Healthcare IT: Nevermind, risk is too expensive

So while the govt wants to decrease healthcare by trying to jumpstart EMR & EHR records, as IT should decrease a lot of the paperwork, they’ve inserted new penalties in the ARRA/Section 13410 whereby any disclosure of these EMR / EHR records will now have penalites from $500 to $50,000 per occurrance and open the way for civil penalties (the above penalties are levied by govt)

See here and search for “Tiered Increase in Amount”

The funniest part of this is the lowest penalty is if the person had no knowledge they were stolen, so if you’re hacked and records show up, it’s almost a free pass. (my layman’s intepretation)

If however you leave a laptop with data on it, you could face the maximum.

So I’m left wondering how willing institutions will be to go to EMR/EHR records if they’re now going to have to buy insurance to cover fines if any of this data is breached.

On one hand, I’m all for some sort of penalty, as the various breaches over the past few years, while they recieved press, didn’t really amount to any real penalty (AFAIK). OTOH, opening it up for litigation through civil penalties will just make this more expensive.

I think this could have easily been solved by not focusing on data breech, but by focusing on why people are concerned about data breeches:

  1. loss of employment / employment opportunities if employer knows of a condition
  2. loss of insurance b/c of pre-existing condition

If they were to write a new provision / law that said employers and insurers can’t deny employment/insurance because of known conditions, it would have made this a lot easier

While I think they are actually looking to decrease costs, I think this is what is going to happen. This is going to require much more employee training, and just slow things down in offices, as every triple covers their asses. Hopefully this is just one more of the death of a thousand cuts that gets rids of the current private insurance industry. It is a huge money sink.

Speaking of risk, I’m curious to see how the liability issue is going to be handled in regards to transcription errors on major EMR/EHR pushes.

Doctor’s fault, he’s supposed to review it? You sue whoever has the money.

I see a lot of records in a hospital’s EMR and they say “NOT REVIEWED”

You’ve met doctors, right? They hate and revile all things they didn’t think of. In general, anyway. They’re among the worst consumer groups to ever do computer stuff for. I would think that their malpractice insurance would include gross idiocy in the handling of digital records, though - I’m surprised they have to get new coverage.

How is a doctor in the loop on legacy records? Talking about conversion, not entering new data into an existing system.

Not in conversion, but physicians are supposed to review the final output. After all, how else can you trust whether it’s right or not?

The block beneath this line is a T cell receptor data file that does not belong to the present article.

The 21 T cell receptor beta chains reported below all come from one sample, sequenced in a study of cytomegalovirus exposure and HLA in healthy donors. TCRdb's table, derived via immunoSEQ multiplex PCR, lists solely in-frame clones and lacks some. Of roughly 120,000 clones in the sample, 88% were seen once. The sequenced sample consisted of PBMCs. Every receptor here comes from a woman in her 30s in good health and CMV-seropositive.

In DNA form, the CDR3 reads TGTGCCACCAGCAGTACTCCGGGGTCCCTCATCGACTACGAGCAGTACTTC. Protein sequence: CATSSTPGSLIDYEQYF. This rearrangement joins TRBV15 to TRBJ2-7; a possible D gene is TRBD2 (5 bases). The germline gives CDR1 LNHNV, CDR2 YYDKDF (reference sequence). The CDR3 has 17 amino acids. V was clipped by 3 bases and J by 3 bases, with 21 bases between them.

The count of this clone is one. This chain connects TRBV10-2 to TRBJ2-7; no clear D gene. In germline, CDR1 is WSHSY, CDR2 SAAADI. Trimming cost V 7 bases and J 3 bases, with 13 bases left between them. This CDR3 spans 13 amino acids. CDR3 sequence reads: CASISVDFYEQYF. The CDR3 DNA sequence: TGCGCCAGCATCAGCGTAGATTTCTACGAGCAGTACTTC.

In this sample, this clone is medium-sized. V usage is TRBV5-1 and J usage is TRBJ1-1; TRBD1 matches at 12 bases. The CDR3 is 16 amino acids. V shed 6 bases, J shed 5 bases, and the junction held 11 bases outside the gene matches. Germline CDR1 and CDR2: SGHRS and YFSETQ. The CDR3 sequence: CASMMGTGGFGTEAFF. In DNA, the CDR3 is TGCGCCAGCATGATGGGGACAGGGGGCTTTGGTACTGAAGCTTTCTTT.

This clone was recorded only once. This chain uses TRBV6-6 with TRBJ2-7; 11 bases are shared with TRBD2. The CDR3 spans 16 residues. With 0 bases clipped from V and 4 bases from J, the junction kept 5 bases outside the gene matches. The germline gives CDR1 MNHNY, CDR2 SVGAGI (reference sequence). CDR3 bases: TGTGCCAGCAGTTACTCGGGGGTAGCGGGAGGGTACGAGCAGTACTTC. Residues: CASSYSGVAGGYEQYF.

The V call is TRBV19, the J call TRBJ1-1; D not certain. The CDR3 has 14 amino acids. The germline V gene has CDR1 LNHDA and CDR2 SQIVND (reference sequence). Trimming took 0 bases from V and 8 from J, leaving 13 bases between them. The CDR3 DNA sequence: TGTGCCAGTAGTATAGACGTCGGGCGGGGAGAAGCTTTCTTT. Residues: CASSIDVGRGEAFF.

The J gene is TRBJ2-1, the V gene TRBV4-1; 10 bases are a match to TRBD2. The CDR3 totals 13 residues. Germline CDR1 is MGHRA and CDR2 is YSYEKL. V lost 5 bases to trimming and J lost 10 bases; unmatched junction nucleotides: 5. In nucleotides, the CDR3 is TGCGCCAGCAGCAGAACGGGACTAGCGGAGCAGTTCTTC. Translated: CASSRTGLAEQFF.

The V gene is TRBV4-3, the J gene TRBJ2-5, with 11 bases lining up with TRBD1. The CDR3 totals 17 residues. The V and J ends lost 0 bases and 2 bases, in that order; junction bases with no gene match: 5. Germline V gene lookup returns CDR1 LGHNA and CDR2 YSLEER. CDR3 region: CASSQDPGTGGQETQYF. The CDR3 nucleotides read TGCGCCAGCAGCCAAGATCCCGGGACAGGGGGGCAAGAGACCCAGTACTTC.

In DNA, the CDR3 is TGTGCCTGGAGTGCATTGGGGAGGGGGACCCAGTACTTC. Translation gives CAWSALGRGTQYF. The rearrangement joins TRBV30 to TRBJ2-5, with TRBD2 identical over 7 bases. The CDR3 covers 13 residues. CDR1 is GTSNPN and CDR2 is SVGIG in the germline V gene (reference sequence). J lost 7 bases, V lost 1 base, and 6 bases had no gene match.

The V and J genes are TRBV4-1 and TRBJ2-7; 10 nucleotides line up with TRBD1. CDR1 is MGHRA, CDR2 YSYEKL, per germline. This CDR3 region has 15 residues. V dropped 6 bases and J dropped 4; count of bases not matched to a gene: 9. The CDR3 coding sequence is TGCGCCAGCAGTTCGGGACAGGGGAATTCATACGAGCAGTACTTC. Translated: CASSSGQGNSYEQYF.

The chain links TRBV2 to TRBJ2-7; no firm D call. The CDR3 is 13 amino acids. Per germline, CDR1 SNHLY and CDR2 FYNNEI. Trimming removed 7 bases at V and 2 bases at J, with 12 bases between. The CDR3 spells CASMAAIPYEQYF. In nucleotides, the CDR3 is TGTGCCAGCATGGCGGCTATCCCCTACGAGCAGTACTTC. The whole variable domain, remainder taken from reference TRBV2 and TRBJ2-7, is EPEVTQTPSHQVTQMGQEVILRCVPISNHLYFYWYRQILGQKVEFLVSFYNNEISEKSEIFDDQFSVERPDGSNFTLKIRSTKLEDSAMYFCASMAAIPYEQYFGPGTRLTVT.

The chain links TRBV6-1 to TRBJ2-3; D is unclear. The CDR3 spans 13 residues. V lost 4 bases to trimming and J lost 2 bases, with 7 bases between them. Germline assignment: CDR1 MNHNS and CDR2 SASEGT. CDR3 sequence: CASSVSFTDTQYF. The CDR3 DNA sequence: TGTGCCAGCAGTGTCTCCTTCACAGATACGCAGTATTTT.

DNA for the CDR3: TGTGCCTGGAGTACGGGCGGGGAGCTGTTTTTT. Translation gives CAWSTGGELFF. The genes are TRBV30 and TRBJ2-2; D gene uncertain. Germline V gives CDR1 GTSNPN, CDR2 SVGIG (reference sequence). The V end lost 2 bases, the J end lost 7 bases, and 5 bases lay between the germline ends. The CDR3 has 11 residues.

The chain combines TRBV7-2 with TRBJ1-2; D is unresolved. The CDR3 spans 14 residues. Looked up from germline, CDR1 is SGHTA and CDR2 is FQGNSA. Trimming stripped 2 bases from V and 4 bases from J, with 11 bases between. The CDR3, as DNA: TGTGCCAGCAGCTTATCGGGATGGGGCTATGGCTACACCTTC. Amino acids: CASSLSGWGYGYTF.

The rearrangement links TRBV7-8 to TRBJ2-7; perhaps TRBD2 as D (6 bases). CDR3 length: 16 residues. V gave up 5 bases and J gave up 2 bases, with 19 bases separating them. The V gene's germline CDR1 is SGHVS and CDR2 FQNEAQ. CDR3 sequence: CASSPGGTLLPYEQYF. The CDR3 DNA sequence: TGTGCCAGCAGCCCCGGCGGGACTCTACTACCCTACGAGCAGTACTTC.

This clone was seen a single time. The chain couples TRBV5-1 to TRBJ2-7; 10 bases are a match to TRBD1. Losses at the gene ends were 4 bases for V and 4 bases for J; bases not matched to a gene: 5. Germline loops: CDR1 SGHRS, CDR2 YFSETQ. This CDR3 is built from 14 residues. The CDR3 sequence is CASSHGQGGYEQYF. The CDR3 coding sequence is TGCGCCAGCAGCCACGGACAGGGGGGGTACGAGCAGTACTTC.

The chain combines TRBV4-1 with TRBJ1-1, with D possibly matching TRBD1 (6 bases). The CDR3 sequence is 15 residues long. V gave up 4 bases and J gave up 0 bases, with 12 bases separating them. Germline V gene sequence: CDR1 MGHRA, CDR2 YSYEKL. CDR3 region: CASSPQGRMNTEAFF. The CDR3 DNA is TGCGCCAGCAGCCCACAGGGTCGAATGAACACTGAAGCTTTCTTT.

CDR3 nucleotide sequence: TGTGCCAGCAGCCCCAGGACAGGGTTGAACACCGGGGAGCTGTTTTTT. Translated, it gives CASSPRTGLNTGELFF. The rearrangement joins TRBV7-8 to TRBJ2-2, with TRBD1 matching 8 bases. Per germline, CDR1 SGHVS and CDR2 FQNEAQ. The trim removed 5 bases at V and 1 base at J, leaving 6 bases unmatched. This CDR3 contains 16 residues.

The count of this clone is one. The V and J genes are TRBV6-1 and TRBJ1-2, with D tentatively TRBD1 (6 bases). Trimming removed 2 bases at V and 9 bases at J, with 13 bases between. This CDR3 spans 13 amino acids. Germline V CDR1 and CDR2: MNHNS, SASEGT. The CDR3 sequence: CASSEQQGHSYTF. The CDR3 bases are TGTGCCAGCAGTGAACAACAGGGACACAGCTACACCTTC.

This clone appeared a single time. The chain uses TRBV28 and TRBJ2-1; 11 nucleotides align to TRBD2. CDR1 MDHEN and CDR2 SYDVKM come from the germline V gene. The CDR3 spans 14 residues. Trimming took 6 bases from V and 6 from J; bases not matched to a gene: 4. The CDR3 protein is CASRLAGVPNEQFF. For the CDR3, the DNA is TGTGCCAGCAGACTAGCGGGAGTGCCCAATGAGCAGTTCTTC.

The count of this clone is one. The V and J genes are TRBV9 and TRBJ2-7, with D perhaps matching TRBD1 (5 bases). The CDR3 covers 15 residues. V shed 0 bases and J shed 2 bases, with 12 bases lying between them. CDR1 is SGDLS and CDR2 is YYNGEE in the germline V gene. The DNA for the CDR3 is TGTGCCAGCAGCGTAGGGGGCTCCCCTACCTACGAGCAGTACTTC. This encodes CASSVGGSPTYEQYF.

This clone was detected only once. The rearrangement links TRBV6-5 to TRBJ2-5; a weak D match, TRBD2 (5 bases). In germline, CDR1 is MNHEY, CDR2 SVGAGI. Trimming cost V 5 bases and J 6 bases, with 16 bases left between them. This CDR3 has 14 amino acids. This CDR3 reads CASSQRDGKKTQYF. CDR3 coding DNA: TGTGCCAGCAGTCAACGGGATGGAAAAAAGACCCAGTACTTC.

I don’t think doctor’s are any more techno phobic than other groups. It’s an age issue. At this law firm the secretary printed out the boss’s emails everyday. He would handwrite responses and then give her a big stack on his way out for her to type back in.

Related: Walmart, Dell and some vendor to sell EMR software at discount prices. 25k first physician, 10k each additional.

They didn’t mention how much each patch will cost. IMHO one big problem with medical software companies is that they are little. Say they have 1000 clients. They then charge 10k for windows 3.1 software and 2k yearly for a simple stupid patch. Pretty ridiculous. A GUI that doesn’t remind me of Wordstar would be nice. Hate to say it, I would love Microsoft to get in the business.

Consider your wish granted, then. OK, it’s not an actual EMR but you have to start somewhere.

What percent of medical expenditure in the US is on insurance? I understand it to be crippling.

They should, in theory, but I see an awful lot of Dictated:Not Read notes from other physicians and in the hospital records.

I don’t know how it applies to this conversation but the Heath industry as a whole is one of the lowest paying IT gigs around. I looked into it a few years back and what they were playing for a senior system administrator was laughable. They will pay 10 million from a contractor to design and build a system and higher a system administrator, with no traning for $35k to run it.

Like I said before, it’s one of the areas that Just Doesn’t Get It, in part because the doctors, who are ostensibly the ones making decisions, generally try to stay removed from technology and they want to destroy anything that interferes with their schedule and routine. Some are different, and I love those doctors, but a lot of them are (kind of justifiably) arrogant, resist change, and think they can get by doing things like they’ve always done them. As a result, the IT departments tend to get short-changed in the long list of things to pay for.

At least, this is what I hear from my friend of a friend who is from a family of doctors and does IT. He could be lying to me.

I work for a healthcare EMR company, and I can guarantee you that not all EMRs suck.

Also, I don’t think that this will cut into people switching to EMRs as it is a law that medical facilities have to be on an EMR system by 2012 (or some such year)

There’s gonna be a riot if that happens. I’d say 2020. Not a very good track record so far.

The HIPAA/EDI provision was scheduled to take effect from October 16, 2003 with a one-year extension for certain “small plans;” however, due to widespread confusion and difficulty in implementing the rule, CMS granted a one-year extension to all parties. As of October 16, 2004, full implementation was not achieved and CMS began an open-ended “contingency period.” Penalties for non-compliance were not levied; however, all parties are expected to make a “good-faith effort” to come into compliance.